NICE guidelines suggest cases of community acquired pneumonia (CAP) in hospital have blood and sputum cultures and legionella and pneumococcal antigen tests be considered in specific cases. Local guidelines advise respiratory viral swabs, sputum and blood culture in specific cases and urinary antigen tests only in severe cases. We assessed the frequency and appropriateness of microbiological testing in CAP.


The electronic records of admissions to St Thomas’ Hospital, London in January 2019 were scrutinised to identify cases of CAP. The severity of each case was categorized using CRB65 scoring. Microbiological tests and their results were analysed.


64 cases of CAP were identified. Severe disease (CRB>/= 2) was present in 31%. Respiratory viral/flu swabs were sent in 76% of cases and were positive in 39% of these cases [12 (63%) were influenza]. Sputum culture was collected in 39% of cases and revealed pathogens in 24% of these. Urinary pneumococcal antigen was sent in 7 cases of non-severe disease and 1 case of severe disease and was positive in 25% of those tested. Legionella urinary antigen tests were sent in 6 cases, only 2 of whom had reasons documented for sending the test; all were negative. Blood cultures were sent in 69% of cases (44 patients) and none revealed pathogens.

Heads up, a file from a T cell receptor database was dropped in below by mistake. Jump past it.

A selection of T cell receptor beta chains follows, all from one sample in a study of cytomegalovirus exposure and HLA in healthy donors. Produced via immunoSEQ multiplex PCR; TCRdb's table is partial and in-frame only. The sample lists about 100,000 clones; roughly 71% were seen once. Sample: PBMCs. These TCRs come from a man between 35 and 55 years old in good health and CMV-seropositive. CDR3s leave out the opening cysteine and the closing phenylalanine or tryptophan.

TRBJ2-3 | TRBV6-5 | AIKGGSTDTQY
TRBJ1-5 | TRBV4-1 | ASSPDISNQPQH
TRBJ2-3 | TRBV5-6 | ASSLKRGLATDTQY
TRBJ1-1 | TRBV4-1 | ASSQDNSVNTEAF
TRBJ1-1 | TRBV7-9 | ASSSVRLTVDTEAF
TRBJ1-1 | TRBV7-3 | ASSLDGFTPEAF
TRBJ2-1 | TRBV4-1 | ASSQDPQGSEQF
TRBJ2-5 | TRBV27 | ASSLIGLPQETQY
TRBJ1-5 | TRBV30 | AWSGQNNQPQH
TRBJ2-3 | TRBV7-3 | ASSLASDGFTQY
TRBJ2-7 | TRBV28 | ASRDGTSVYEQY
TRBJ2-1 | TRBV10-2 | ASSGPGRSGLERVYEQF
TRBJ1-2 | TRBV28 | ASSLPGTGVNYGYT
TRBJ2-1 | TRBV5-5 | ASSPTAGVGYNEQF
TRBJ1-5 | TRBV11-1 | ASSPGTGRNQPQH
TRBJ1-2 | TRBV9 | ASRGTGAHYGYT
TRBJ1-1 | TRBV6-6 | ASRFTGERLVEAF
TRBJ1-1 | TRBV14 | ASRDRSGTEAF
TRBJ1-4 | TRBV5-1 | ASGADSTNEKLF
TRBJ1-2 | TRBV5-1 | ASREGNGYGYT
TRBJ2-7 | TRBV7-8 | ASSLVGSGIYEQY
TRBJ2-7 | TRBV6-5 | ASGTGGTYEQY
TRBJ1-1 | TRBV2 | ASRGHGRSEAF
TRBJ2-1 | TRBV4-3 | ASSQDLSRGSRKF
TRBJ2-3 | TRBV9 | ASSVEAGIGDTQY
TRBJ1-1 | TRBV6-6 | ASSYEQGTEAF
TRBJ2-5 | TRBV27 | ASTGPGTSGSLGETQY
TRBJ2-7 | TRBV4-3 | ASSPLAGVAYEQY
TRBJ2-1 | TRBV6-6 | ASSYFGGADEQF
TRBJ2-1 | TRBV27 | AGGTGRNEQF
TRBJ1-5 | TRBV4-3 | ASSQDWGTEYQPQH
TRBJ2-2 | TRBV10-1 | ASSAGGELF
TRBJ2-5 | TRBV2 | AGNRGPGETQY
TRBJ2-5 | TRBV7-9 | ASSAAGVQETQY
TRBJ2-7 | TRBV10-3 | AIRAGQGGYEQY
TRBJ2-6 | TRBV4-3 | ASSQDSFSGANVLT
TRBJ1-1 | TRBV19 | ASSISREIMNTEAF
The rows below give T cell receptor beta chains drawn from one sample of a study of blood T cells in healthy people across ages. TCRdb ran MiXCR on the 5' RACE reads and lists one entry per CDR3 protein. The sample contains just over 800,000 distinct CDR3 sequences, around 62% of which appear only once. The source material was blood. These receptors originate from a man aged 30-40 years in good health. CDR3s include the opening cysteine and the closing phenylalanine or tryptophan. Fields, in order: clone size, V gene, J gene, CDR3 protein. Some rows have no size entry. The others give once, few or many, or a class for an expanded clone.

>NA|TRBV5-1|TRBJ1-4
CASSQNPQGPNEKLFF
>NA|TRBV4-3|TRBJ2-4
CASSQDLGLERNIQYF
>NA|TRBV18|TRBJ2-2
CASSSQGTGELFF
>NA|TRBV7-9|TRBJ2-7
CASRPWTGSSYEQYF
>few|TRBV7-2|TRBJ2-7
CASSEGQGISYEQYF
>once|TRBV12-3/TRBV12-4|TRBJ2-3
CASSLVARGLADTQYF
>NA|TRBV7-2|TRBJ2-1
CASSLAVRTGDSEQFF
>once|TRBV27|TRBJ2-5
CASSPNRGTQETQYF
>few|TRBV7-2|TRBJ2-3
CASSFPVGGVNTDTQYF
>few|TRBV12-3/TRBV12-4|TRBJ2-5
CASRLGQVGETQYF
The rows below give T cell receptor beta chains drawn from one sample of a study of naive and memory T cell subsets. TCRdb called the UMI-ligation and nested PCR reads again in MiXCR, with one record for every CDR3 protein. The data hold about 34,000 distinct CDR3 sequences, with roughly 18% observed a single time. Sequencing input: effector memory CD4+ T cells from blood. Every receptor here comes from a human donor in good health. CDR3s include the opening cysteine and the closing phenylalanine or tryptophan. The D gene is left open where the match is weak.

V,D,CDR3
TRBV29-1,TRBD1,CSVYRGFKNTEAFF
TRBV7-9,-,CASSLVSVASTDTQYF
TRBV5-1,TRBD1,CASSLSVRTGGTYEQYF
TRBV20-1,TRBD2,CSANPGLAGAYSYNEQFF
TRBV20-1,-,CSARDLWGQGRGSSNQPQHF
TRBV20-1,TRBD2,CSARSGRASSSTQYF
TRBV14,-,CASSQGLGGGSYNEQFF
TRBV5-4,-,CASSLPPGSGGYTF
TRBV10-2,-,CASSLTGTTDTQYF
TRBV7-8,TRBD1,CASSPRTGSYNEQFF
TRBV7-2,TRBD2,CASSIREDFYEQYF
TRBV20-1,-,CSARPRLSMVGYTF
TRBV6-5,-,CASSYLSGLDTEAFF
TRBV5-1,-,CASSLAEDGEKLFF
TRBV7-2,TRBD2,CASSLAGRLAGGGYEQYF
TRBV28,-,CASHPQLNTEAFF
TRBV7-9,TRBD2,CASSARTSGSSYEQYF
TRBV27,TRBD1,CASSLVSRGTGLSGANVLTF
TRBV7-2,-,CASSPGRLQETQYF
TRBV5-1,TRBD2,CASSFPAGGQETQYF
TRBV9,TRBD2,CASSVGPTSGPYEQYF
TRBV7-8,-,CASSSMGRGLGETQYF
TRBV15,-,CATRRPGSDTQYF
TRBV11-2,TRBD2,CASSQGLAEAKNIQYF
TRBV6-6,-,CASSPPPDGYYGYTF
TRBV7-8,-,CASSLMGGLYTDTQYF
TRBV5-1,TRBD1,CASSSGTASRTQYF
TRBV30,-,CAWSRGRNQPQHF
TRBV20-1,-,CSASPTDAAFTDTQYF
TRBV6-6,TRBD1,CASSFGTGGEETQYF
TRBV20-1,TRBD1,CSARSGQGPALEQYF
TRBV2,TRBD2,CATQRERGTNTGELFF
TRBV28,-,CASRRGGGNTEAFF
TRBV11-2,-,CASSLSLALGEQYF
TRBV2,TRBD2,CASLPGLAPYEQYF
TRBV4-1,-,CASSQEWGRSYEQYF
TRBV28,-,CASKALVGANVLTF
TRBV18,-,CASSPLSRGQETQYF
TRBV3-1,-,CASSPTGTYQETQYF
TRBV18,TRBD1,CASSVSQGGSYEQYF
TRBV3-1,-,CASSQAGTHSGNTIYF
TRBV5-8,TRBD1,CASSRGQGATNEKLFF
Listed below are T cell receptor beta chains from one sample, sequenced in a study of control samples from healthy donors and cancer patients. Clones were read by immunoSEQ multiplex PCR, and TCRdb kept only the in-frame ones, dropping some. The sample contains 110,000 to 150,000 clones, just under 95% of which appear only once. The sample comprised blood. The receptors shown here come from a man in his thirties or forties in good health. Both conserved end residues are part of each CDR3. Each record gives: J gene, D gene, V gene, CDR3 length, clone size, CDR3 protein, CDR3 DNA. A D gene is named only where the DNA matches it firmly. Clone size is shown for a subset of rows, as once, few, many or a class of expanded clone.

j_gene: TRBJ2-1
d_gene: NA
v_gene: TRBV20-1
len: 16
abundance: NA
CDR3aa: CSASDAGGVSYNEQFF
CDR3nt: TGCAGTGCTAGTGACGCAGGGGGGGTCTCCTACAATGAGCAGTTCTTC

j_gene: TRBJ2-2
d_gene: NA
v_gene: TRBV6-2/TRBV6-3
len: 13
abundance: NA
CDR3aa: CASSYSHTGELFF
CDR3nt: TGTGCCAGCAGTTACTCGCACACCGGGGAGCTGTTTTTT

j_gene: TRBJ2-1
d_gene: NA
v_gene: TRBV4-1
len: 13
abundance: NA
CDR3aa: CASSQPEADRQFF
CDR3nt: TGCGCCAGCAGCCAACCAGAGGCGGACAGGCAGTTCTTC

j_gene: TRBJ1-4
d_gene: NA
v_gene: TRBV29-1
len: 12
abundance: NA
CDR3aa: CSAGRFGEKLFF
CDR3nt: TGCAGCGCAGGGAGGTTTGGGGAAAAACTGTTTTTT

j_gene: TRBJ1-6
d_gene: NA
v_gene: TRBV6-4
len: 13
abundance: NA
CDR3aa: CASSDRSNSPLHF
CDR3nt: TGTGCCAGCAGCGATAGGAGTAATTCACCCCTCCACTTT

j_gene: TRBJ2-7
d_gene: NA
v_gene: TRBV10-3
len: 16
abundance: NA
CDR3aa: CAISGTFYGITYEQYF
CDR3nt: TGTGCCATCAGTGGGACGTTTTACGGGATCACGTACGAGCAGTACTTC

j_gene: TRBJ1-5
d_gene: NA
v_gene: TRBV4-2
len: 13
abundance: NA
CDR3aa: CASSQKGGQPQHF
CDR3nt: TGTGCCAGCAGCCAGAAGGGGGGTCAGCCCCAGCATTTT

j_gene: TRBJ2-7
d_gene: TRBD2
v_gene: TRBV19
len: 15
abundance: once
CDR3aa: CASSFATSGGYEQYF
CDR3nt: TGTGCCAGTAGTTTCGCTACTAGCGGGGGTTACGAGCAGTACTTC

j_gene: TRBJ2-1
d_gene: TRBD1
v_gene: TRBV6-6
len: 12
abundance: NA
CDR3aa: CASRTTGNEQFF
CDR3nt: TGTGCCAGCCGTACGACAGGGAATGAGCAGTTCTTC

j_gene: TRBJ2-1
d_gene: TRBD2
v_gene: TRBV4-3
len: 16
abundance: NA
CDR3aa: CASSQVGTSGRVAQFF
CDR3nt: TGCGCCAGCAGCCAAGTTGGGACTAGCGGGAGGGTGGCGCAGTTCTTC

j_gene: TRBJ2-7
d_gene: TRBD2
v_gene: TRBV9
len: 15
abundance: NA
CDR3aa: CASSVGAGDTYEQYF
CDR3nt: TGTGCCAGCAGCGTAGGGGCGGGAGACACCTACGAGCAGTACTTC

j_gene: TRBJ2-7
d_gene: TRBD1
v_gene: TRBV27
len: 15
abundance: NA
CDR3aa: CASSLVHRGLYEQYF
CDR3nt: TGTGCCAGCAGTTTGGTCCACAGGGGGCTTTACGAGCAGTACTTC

During the influenza season the most useful microbiological test was the respiratory viral swab. Sputum culture is a cheap test that could be used more often. Expensive legionella antigen tests were performed inappropriately.

  • This is an open-access article distributed under the terms of the Creative Commons Attribution License.

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